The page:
May 16, 2013
London Knights open Memorial Cup against host team swept out of first-round of playoffs
By RYAN PYETTE, QMI Agency

London Knights. (QMI Agency file photo)

SASKATOON - Ryan Rupert wants no part of what the Saskatoon Blades just went through the past two months.

The Memorial Cup hosts crashed and burned in an embarrassing four-game, first-round sweep to the Medicine Hat Tigers, forcing them through a marathon training camp to prepare for Friday's tournament opener against Rupert's London Knights at the Credit Union Centre.

“The worst part is knowing you're out of the playoffs and not winning a (league) championship,” Rupert, the gritty 18-year-old forward, said. “You're kind of going through the back door, so they say. The worst would be practising for 50 days, getting bagged (skated) all the time. I couldn't take that at all. I'm not the practice-type player.

“The playoffs are a long grind and I like that.”

The Knights will hold the 2014 Cup, in part, because the Canadian Hockey League doesn't want another Blades situation, or even a repeat of Shawinigan, who lost in the second round last year before coming back to win it all, in overtime of the final at home, against London.

The Blades have been resting, but they will also have some rust.


The Knights needed all but 0.1 seconds of seven games in the OHL final to knock out the Barrie Colts, finishing it on Bo Horvat's buzzer-beater Monday night.

The Blades, intent on watching the game for scouting purposes, counldn't help but be caught up in the excitement.

“It was incredible,” Saskatoon coach Lorne Molleken said. “They (the Knights) just found a way to win and that's a sign of a good hockey team.”

The Blades got a good crash course from the Knights in what it's going to take to win this week.

“That must have been pretty heart-breaking for Barrie,” Saskatoon's leading scorer Josh Nicholls said. “It's an incredible way to end a long, good series. We were excited watching those (OHL) games and to see it end like that was pretty special for those guys.”

There are over 10,000 tickets sold for the Cup opener. London isn't worried about it.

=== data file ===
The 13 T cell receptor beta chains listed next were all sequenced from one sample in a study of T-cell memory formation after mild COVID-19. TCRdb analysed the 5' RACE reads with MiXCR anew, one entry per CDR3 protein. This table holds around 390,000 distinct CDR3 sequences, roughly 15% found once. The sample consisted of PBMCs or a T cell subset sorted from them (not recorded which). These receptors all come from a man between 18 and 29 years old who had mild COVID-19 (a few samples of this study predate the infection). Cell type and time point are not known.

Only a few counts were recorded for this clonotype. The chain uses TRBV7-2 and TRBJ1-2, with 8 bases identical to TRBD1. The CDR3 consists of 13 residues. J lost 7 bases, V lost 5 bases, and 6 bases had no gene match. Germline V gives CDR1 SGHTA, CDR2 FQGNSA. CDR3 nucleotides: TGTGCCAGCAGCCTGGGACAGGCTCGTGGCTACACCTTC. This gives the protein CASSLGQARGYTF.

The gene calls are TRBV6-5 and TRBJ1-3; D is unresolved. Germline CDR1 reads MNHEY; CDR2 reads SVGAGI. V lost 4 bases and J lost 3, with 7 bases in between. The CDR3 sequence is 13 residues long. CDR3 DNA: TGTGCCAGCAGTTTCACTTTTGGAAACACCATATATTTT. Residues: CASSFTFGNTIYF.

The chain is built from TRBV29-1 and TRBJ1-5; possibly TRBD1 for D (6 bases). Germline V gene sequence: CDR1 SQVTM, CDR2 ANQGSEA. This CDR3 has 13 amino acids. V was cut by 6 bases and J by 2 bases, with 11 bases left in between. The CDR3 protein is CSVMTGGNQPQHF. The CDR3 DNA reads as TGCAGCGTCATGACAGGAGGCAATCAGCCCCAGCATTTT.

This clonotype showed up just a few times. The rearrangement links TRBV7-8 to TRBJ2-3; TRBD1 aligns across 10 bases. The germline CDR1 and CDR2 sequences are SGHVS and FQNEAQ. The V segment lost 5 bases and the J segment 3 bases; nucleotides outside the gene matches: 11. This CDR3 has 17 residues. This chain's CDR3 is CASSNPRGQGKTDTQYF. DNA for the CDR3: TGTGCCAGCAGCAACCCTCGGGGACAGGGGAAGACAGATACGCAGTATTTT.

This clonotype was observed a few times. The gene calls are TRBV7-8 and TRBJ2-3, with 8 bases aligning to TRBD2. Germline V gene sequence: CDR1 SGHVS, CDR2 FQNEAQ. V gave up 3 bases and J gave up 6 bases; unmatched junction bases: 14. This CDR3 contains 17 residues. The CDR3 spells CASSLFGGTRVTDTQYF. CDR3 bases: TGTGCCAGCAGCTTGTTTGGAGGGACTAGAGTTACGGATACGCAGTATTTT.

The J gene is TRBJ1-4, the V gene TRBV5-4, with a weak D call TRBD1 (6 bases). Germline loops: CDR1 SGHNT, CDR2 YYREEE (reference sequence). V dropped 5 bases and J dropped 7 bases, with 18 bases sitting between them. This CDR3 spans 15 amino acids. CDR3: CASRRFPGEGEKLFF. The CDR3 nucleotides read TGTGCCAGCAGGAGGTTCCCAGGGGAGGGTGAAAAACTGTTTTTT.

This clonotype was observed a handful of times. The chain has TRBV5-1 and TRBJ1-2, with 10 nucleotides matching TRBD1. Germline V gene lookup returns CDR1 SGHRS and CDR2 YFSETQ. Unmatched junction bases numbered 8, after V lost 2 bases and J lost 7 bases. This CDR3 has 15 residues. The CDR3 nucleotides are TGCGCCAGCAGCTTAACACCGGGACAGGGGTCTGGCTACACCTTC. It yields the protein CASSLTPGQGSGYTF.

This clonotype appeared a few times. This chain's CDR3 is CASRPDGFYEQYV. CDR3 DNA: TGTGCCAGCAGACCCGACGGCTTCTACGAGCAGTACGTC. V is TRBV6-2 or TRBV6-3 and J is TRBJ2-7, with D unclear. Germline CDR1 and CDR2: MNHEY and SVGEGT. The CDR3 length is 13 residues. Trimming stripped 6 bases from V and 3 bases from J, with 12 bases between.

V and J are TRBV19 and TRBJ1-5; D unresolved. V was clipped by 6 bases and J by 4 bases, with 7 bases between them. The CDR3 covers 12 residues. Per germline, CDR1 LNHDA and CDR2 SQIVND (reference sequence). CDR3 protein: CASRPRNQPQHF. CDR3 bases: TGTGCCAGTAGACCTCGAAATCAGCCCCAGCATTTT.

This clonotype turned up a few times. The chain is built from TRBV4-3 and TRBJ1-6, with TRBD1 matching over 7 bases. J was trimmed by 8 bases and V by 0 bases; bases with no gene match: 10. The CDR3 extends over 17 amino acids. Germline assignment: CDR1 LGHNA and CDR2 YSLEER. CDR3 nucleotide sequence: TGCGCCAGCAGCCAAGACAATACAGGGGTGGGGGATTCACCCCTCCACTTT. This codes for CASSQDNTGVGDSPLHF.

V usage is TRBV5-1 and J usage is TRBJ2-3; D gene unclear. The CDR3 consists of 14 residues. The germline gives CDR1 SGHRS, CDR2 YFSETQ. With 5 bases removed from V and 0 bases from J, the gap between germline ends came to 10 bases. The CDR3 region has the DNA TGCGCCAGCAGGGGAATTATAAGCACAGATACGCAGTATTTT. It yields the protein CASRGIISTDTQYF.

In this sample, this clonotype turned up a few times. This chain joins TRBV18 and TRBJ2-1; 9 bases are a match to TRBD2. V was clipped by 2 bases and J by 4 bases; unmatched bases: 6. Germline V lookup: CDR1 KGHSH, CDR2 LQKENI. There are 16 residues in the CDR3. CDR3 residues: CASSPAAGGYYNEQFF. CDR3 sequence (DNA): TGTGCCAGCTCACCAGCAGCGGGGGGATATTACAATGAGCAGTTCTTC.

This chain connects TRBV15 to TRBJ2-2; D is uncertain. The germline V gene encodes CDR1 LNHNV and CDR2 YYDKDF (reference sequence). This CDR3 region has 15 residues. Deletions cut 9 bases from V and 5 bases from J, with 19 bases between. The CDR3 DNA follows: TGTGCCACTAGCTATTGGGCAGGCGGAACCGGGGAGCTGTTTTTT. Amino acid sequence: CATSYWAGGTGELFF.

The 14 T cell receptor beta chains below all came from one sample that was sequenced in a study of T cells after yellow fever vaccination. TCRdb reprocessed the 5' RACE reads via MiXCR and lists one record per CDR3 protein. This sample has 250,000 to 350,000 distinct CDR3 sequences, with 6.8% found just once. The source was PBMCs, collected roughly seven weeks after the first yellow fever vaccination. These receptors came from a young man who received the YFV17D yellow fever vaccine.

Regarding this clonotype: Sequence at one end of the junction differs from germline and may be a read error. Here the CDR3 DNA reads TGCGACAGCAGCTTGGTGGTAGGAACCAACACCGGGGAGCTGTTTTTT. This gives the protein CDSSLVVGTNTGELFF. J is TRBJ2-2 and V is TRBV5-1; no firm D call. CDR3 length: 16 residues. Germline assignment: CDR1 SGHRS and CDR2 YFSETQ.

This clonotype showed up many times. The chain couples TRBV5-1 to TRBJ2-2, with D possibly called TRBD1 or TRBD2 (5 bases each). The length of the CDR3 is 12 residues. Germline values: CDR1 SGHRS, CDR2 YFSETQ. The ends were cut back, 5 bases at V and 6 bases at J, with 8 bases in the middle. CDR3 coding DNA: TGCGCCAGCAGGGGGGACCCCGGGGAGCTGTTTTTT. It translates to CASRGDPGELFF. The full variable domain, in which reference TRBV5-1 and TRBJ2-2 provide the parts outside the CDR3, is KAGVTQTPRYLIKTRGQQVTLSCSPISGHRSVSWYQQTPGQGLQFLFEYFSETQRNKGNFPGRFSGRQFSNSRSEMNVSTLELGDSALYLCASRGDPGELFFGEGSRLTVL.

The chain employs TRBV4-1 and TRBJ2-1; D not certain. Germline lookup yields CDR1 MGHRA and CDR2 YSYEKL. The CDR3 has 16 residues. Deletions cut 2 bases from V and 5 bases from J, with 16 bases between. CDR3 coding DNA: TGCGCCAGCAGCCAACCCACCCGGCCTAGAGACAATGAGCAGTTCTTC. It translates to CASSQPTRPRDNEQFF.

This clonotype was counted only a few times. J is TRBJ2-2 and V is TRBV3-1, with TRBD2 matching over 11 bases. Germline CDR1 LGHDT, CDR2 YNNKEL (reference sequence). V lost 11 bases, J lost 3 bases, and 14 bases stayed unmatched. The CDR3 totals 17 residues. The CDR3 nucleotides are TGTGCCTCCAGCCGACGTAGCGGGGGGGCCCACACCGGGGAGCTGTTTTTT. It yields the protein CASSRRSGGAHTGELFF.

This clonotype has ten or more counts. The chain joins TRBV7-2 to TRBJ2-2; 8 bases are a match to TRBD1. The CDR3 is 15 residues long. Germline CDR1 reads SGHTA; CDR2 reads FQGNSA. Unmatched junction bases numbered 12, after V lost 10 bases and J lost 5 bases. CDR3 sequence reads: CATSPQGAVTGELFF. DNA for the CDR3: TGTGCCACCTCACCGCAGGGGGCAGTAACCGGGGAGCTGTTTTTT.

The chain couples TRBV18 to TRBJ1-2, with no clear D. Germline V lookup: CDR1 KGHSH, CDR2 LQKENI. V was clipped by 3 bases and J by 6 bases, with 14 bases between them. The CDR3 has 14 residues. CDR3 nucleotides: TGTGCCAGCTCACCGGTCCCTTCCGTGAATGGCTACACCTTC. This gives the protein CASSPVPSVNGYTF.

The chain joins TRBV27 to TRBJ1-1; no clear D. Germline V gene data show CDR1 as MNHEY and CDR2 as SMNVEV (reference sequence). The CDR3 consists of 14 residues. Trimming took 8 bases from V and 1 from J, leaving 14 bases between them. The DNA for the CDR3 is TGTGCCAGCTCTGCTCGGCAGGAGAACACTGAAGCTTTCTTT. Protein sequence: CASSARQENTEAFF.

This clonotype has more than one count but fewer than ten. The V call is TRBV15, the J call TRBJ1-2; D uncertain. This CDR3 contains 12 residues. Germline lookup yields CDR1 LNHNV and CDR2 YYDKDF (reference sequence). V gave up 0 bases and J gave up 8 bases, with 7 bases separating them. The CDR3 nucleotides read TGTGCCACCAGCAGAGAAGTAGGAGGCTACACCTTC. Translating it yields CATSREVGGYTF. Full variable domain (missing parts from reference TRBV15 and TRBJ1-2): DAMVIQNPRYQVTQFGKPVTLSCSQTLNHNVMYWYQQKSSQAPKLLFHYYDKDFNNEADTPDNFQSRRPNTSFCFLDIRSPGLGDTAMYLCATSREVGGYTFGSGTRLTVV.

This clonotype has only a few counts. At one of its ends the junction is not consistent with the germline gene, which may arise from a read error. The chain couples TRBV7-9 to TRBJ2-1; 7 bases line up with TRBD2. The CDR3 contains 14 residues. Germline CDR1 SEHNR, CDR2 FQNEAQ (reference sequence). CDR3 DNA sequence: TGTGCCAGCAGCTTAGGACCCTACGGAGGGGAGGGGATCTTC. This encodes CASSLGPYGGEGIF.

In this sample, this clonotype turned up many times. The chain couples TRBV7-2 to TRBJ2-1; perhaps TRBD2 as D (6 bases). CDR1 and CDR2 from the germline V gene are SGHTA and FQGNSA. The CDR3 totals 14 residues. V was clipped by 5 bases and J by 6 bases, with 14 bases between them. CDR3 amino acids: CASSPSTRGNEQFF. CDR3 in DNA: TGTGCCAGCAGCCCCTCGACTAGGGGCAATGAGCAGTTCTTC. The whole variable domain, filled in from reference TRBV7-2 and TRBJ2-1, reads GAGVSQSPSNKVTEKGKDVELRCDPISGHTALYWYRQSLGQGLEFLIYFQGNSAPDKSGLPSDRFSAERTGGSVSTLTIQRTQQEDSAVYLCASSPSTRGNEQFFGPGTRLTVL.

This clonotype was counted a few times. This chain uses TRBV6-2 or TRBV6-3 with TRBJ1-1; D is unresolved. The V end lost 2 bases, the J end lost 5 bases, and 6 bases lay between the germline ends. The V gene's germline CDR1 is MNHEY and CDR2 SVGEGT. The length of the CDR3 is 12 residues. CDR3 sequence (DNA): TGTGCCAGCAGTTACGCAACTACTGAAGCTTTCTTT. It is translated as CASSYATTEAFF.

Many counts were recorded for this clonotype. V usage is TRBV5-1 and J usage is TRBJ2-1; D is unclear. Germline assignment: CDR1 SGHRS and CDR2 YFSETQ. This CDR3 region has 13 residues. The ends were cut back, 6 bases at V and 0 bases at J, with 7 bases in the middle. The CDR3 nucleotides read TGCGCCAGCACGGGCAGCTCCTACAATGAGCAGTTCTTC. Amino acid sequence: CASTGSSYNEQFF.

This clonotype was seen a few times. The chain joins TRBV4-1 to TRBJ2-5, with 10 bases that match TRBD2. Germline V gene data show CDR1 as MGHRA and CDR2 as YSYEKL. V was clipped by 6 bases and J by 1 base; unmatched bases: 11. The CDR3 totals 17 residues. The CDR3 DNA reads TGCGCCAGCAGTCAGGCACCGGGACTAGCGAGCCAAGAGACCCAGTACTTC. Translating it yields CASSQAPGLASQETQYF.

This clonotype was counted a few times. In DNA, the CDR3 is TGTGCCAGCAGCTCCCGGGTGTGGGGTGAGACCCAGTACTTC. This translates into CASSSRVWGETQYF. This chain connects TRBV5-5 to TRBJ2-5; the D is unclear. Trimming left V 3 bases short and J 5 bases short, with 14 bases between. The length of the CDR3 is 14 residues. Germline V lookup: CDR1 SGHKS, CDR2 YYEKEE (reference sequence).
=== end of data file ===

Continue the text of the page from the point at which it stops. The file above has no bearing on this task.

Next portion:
“It shouldn't be a big deal,” Rupert said. “Budweiser Gardens is the biggest arena in the OHL (holding 9,046) so it's nothing new. We should be used to it. This is a really big game. Getting the jump on Saskatoon, it's one we pretty much need right off the bat.

“I think we come here a little more relaxed (than last year). We know what to expect in this tournament.”

London knows the schedule isn't set up in their favour. If they don't beat the Blades, they will face Portland and Halifax on back-to-back nights fighting for their season.

For a team so fragile late in games, it's important to get some breathing room. The Knights gave up 19 third-period goals to Barrie and Saskatoon's best 20 minutes should be their last on Friday.

“Just keep the foot on the gas pedal,” London forward Max Domi said. “Sometimes, if you watch those games, we're pretty much in control the first two periods and let off a little bit. Those teams smell it and jump all over it. We've got to control that and help each other out. That's just coming out prepared and it's not anything we can't do.”

The Blades, who say they're in the best shape of their life after on-ice boot camp, know what's at stake. If they're blown out by London, the Cup atmosphere and momentum will suffer.

“We have a lot to prove,” Nicholls said. “It's a big stepping stone for our team to really think we have a chance at this thing. If we do lose (to London), we did a lot of mental coaching over the year and we've really been able to push ourselves in different situations so we feel we'll be alright.

“London's a deep, talented team but we'll try to dominate the game with our size and speed and physical shape.”

Whoever loses will have a lot to worry about.

ryan.pyette@sunmedia.ca

Twitter.com/RyanatLFPress

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